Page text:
It's bad enough that prolonged periods of weightlessness in outer space can cause muscle loss, bone loss, a weakened immune system and impaired vision. But now researchers say it may cause skin and hair problems as well.
The concern is raised in a study published online Wednesday in the first issue of npj Microgravity, a journal focusing on the effects of the space environment. A research team led by Betty Nusgens, a biologist at the University of Liege in Belgium, focused on how mice fared after spending 91 days in weightlessness for an experiment aboard the International Space Station in 2009.
The researchers zeroed in on how skin samples from the zero-G mice compared with skin samples from a different set of mice on Earth. They found that the skin of the astro-mice was thinner, and that there were higher levels of degraded collagen molecules. It also looked as if the hair growth cycle might have been disrupted — with the result that more hair follicles were active when they should have been resting.
Scientists are interested in the effects of zero-G on skin health because of a history of complaints about skin dryness and itching from spacefliers during long-duration flights. Minor skin problems, such as irritation and scratches, were the medical incidents reported most frequently by 19 crew members who spent time on Russia's Mir space station in the mid-1990s.
When German astronaut Thomas Reiter returned from the International Space Station after a six-month orbital tour of duty in 2006, researchers found that his skin was thinner and had decreased elasticity. "These observations were, however, limited to one test subject," Nusgens and her colleagues wrote. The mouse study was aimed at exploring the issue more deeply.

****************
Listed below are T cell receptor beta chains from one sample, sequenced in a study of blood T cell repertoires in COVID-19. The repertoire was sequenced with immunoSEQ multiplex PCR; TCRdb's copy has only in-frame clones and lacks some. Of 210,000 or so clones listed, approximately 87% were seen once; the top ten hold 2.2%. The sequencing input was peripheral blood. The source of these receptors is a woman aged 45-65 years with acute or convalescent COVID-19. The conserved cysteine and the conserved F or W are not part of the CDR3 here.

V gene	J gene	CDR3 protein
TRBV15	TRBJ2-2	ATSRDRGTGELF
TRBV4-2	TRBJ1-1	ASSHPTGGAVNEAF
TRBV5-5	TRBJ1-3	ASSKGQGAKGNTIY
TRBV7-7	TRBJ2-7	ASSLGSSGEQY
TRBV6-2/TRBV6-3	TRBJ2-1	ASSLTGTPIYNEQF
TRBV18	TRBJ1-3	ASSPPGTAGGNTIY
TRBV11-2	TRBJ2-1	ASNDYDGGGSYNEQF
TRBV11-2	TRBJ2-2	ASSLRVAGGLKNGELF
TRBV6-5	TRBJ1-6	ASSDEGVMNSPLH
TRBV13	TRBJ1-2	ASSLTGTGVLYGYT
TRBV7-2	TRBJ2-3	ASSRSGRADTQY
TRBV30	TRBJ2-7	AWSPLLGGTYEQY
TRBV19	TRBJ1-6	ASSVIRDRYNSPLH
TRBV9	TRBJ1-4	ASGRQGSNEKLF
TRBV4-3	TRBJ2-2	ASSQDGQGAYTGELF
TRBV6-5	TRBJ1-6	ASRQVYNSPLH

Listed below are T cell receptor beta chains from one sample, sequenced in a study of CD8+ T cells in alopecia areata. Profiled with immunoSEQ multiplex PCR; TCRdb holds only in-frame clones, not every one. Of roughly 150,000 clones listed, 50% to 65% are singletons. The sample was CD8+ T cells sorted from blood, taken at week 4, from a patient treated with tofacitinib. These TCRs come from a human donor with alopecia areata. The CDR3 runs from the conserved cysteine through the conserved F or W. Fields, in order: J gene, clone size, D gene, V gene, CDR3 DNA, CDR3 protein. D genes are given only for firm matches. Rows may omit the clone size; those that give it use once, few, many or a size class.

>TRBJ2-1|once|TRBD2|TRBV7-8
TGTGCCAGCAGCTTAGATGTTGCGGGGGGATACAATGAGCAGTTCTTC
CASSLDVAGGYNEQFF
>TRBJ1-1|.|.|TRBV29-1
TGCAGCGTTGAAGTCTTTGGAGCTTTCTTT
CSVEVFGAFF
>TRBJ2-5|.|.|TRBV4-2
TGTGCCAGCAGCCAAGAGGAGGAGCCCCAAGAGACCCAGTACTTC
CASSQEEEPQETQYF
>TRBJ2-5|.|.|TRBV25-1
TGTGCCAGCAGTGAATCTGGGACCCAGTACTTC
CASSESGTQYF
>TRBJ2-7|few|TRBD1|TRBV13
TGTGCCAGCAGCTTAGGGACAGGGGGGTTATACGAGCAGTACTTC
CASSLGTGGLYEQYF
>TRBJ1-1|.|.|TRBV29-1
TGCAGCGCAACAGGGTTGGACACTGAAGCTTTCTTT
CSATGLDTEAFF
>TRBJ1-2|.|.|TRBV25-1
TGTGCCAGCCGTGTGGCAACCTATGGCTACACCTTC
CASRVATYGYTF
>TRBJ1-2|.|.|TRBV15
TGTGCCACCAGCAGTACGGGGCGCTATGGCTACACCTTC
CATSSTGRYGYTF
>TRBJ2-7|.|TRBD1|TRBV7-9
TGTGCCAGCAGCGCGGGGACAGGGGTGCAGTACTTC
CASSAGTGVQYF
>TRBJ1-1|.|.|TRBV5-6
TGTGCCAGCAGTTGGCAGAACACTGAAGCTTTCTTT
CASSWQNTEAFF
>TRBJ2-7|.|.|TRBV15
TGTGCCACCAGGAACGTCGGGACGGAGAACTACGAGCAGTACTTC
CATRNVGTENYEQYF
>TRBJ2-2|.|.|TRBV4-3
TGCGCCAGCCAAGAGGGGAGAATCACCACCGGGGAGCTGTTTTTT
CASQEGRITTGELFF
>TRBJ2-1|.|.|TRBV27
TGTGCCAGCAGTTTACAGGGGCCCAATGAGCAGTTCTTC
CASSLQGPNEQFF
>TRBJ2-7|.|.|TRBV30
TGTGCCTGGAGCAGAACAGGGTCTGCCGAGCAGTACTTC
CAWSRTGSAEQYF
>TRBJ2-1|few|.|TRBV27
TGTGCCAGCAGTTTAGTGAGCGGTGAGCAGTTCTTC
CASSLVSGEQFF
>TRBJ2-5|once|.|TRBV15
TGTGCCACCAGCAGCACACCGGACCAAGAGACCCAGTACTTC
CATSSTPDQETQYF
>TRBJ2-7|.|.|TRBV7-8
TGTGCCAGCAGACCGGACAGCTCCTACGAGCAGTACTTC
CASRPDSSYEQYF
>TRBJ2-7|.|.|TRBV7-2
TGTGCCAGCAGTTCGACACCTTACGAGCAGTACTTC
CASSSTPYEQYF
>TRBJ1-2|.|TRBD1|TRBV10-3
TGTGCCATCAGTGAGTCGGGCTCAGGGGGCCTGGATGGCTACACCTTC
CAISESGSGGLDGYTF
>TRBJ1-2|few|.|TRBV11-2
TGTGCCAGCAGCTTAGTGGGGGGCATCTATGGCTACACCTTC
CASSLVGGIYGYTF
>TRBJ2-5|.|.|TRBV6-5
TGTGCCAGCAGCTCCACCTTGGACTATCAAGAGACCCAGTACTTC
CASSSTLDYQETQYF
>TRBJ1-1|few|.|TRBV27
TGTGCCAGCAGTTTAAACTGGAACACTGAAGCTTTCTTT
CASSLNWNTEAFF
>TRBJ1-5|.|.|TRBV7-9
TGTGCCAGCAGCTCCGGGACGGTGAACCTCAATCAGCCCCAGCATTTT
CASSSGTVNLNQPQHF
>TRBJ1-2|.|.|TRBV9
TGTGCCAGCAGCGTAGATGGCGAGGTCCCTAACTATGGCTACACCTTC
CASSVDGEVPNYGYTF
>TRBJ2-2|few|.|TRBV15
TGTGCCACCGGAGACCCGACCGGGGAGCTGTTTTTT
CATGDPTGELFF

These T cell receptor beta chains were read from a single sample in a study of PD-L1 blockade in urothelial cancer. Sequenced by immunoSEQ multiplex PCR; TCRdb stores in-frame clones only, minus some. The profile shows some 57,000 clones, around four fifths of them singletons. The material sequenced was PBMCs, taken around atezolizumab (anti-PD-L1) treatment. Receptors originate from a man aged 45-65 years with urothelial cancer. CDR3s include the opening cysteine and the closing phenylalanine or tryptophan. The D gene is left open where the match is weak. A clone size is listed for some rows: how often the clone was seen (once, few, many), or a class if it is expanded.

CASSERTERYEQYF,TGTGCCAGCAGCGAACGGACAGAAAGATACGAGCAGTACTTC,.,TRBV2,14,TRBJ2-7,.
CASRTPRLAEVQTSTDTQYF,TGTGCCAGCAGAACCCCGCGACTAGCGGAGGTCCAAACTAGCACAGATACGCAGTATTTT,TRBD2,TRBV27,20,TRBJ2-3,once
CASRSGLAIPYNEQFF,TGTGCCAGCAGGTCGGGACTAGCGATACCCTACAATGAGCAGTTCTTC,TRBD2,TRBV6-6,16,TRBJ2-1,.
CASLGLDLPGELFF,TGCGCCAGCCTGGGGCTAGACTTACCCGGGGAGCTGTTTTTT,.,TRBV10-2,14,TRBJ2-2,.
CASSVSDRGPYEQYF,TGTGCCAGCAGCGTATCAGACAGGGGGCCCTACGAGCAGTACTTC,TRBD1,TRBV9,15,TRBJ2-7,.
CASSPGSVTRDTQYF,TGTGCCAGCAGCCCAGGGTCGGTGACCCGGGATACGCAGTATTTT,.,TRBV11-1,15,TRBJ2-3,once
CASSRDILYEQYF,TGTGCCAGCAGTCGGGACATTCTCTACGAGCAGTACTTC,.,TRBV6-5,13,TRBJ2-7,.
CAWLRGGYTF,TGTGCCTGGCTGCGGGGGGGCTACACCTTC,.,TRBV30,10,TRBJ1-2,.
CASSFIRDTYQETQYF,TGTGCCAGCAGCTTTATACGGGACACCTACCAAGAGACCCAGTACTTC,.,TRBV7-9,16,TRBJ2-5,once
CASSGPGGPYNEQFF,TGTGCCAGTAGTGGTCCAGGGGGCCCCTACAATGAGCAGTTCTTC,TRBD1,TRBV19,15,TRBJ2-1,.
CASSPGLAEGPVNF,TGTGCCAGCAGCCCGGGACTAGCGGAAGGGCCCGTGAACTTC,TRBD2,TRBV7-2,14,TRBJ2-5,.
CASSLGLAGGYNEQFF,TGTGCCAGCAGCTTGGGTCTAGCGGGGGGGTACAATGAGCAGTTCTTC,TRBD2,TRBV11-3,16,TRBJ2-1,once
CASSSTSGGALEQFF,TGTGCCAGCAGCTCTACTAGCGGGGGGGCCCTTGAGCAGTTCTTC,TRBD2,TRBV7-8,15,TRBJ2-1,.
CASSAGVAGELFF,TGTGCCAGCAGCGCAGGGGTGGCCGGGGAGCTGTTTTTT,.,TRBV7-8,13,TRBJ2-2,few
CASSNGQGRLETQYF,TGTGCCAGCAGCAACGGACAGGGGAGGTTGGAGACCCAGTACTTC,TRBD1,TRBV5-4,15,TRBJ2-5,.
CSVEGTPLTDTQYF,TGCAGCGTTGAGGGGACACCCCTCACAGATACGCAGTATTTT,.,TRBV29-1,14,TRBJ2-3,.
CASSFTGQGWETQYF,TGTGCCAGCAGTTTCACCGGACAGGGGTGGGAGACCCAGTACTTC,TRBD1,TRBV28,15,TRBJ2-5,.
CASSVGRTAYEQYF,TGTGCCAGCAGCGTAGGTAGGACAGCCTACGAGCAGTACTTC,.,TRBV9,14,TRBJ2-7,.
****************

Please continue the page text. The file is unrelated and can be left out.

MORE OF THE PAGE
Unfortunately, the researchers say the study didn't turn out to be as definitive as they hoped. Three of the six astro-mice died during the flight, and the fact that only three remained "is a limiting factor to the power of statistical analysis," they said. Nevertheless, they found enough of an effect to raise concern.
Based on their postmortem analysis of the samples, the researchers speculate that prolonged weightlessness might disrupt the way proteins are processed in skin cells. "A lack of mechanical stimulus from the muscles might also be involved," Nusgens told NBC News in an email.
Although skin and hair problems probably aren't a deal-breaker for trips to Mars, Nusgens said "our results can be considered a warning signal to space program policymakers to perform clinical investigations on the astronauts' skin to evaluate potential thinning and fragilization." One experiment, known as Skin-B, is already monitoring crew members on the space station for signs of premature skin aging.
Can't this problem be solved with a little extra body lotion? Nusgens doubts it. "A body lotion is only 'cosmetic,' and could only improve skin dryness," she said.
Which just goes to show that the challenges of long-duration spaceflight are more than skin-deep.
In addition to Nusgens, the authors of "Skin Physiology in Microgravity: A 3-Month Stay Aboard ISS Induces Dermal Atrophy and Affects Cutaneous Muscle and Hair Follicles Cycling in Space" include Thibaut Neutelings, Yi Liu, Sara Tavella, Alessandra Ruggiu, Ranieri Cancedda, Maude Gabriel, Alain Colige and Charles Lambert.